I'm daughter to Lissie, sister to Jess, wife to Brien, mom to Hannah, Lily and Eleanor. I am a stay at home mom to my girls, and my free time is dedicated to gardening (I confess I'm still a novice and look to Lissie and Jess for advice), baking and cooking, and card making. I'm doing my part to make the earth a bit greener, trying hard to avoid processed foods and HFCS, and find the "slow food" movement intriguing and inspiring. I love visits to my local farmers' market, fresh produce, reading, getting out in nature, and spending time with my family.


Catholic, homeschooler, lover of books and great wine and an amateur gardening addict.


I'm Melissa aka "Lissie", mother of Rachael and Jessica, and grandmother to a passel of the sweetest children on the planet. I'm a semi-retired public educator and professor who works from home for a small publisher. I am a lover of all things beautiful ... flowers, the mountains, nature scenes, the innocent faces of children, and my rock and fossil collection, to name a few. I enjoy shopping at the farmers' market for fresh foods and then experimenting with new recipes. Good food and good wine delight me. I love to travel so my suitcase is always packed. Like my daughters, I take pleasure in simple things ... clothes drying on the line, tomatoes so fresh they are still hot from the sun, good books, and interesting movies. I'd like to know everything before I die.
Tomato Taste Testing Has Begun

ETA on 7/28/10:

Our Paul Robeson tomatoes have begun coming in and - this is the best tomato I've ever eaten! They completely live up to their reputation and will be grown again every summer for the rest of my life. Delicious!

The White Tomesols are producing now as well and they are a really interesting mid-sized tomato. The flesh is mainly cream and near the top of the tomato gets slightly more pale yellow. The taste is very light and slightly citrus. I am pleasantly surprised as I mainly grew them for the kids - they like to see veggies growing in "funny" colors.


I'm going to keep a running tally as various varieties ripen. It is so interesting to me how the area of the country they are grown in and the weather conditions present during the growing season can change a particular variety's flavor so much.

So far we've had four varieties produce ripe fruit:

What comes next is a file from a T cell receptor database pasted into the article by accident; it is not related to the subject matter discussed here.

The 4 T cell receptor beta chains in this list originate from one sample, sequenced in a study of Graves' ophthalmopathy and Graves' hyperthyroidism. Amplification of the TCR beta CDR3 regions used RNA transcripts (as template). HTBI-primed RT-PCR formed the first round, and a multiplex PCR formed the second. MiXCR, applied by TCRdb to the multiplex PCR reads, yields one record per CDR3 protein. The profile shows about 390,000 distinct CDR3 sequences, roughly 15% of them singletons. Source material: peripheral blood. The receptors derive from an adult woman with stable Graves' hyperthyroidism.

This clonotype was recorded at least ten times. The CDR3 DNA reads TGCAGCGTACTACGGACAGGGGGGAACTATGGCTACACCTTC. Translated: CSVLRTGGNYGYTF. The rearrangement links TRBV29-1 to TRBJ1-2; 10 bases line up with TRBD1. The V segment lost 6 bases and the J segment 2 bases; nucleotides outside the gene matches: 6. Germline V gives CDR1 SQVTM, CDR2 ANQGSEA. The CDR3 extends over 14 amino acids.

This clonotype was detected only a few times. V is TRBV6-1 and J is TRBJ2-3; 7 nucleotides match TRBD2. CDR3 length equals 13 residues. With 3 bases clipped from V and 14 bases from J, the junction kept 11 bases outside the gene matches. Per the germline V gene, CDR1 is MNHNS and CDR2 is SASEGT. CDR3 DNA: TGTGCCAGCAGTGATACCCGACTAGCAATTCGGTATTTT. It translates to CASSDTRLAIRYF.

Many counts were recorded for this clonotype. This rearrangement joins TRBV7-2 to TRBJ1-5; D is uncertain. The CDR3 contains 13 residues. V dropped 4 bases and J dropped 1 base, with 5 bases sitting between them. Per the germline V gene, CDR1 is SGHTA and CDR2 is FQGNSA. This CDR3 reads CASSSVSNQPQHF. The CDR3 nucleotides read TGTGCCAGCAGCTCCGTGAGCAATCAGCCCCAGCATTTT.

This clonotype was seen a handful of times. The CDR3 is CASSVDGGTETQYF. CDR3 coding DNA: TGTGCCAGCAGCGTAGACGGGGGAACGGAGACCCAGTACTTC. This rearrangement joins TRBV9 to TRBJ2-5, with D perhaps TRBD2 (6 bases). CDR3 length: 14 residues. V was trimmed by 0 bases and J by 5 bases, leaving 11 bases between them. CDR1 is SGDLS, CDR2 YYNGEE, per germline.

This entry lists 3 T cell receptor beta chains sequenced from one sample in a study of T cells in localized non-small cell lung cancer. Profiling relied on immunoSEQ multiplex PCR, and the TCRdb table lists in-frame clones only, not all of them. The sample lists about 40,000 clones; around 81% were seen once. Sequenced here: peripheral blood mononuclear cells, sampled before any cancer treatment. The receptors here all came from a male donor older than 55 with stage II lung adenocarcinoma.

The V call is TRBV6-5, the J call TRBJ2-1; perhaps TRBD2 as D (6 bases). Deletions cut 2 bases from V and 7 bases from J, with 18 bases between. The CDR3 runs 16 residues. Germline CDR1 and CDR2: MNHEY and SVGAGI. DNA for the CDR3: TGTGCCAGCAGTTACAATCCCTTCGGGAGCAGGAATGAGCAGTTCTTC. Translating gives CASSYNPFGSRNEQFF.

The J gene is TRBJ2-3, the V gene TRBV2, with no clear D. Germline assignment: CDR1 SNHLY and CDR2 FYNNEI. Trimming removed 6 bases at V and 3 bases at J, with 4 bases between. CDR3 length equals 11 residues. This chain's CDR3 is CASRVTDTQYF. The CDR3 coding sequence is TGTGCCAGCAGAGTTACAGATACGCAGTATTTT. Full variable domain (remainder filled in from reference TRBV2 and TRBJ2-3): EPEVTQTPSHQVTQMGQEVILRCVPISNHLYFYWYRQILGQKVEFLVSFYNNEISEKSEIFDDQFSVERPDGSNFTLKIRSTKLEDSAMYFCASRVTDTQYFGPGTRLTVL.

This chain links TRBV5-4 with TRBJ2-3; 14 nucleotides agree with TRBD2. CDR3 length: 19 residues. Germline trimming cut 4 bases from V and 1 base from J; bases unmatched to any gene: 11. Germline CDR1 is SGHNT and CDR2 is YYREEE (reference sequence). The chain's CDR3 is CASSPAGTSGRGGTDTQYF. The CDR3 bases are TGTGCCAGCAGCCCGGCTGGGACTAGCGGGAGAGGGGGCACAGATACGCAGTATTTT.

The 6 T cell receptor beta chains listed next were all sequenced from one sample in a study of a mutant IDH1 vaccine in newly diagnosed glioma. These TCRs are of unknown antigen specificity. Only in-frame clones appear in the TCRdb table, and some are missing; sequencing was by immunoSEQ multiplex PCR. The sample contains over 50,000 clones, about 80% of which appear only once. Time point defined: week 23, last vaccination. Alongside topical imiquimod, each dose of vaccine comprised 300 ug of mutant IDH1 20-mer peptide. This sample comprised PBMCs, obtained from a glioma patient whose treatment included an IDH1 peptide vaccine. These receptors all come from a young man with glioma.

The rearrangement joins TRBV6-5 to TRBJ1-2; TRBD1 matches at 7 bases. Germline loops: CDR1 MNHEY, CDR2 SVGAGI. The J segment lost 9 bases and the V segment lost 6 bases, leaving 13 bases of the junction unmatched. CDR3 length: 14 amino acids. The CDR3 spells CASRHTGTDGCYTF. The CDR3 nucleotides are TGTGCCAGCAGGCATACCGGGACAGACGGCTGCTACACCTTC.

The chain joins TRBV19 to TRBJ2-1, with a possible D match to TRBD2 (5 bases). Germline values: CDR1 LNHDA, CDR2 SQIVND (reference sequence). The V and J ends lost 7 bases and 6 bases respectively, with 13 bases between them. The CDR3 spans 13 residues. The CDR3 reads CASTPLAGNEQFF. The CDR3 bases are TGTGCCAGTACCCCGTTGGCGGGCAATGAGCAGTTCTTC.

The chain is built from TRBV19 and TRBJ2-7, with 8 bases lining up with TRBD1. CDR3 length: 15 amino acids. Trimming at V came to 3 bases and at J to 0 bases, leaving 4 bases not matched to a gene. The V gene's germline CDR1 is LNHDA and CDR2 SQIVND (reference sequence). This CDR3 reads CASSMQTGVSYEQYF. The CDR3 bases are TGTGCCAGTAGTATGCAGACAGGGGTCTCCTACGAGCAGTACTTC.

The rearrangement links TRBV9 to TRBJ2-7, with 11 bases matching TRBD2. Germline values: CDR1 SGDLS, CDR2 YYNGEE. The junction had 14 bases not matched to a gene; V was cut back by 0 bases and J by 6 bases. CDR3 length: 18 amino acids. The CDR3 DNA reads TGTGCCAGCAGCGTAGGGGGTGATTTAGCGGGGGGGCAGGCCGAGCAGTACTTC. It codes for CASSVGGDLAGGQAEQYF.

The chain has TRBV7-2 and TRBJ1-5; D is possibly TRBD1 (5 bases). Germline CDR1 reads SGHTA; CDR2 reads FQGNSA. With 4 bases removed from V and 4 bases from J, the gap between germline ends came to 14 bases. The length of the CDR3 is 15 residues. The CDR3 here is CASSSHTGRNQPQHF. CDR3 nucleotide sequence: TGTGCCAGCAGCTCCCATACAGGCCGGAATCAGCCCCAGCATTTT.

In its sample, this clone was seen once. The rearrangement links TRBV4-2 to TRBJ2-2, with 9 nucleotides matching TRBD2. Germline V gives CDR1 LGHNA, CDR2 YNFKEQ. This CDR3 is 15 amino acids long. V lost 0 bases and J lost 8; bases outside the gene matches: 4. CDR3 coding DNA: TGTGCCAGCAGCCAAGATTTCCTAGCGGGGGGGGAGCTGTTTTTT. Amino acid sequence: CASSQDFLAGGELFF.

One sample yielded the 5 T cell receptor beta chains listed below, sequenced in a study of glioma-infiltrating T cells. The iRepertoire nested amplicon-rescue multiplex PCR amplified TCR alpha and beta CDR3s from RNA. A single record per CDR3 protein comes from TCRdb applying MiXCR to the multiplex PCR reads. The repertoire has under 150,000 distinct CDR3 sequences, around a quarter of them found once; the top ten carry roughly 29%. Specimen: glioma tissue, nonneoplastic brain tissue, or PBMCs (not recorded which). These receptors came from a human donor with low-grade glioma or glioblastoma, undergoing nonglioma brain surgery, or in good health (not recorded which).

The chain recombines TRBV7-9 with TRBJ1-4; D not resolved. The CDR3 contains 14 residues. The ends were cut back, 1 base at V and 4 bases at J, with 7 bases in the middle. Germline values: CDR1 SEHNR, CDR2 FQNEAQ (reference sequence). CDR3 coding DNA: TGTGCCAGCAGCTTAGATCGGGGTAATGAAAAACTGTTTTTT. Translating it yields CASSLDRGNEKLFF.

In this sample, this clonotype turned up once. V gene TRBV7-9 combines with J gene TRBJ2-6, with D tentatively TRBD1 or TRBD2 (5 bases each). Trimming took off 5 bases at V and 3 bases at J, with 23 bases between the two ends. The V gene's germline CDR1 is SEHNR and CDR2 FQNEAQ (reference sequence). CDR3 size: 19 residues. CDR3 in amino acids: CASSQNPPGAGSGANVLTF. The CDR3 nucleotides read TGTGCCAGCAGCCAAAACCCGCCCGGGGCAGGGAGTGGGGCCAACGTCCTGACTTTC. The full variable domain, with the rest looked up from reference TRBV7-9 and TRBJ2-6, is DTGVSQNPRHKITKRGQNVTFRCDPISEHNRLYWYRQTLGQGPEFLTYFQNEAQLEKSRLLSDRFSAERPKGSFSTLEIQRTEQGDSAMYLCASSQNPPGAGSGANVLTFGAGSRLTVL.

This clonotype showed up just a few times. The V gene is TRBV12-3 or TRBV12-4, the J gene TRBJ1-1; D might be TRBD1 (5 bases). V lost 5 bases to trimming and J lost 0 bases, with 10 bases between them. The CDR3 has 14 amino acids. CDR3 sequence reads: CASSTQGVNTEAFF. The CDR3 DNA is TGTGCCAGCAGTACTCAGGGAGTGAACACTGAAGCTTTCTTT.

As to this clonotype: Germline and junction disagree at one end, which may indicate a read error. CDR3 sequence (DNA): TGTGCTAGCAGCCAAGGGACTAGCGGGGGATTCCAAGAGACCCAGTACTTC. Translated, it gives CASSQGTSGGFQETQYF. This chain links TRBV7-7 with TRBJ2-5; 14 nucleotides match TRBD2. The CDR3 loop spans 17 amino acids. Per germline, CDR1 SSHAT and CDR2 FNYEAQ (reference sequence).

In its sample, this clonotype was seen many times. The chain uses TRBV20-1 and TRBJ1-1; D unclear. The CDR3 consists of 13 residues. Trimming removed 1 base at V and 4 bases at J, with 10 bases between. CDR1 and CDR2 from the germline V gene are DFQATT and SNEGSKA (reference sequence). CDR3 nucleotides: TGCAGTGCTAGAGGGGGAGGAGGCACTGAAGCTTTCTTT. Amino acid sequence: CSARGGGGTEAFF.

Mystery Variety (I thought I was growing Black Cherry but Baker Creek has had a well documented mix up and they have no idea what seeds were put into one lot of Black Cherry seed packs, the lot I happened to get a packet from). It appears to be a paste variety and it is thick skinned and a bit mealy but still better than anything you can get at the grocery store. I will not be growing the seeds from that Black Cherry pack again. I like Amish Paste for a paste variety and unless this plant ends up being a prolific, steady producer I don't see any reason to grow it again.

Golden Sunray - Can in no way compare to Dad's Sunsets. They are fine, but the flesh is not very juicy and the flavor is milder than I like. I won't be growing it again.

Stupice - Early variety, the point isn't the flavor it is eating ripe tomatoes by late June/early July!

Sioux - Unbelievable flavor and juiciness. This variety has lived up to its reputation. The fruits are quite big, juicy and have a great tang. It will be on the maybe list for next year. Yum!

I have White Tomesol, Green Zebra, Dad's Sunsets, Paul Robeson, Brandywine, Orange Fleshed Purple Smudge and Amish Paste setting fruit and getting ripe. I'll report back when we've had a chance to eat some of them.

*I prefer juicy, tangy, more acidic tomatoes to sweet varieties.



Lissie said...

Today at the FM I bought some Cherokee Purple tomatoes. Yum. The Brandywines won't be ripe for a few more weeks.

What is a paste tomato and how does it differ from other tomatoes?


(C) 2010
Blog design by Splendid Sparrow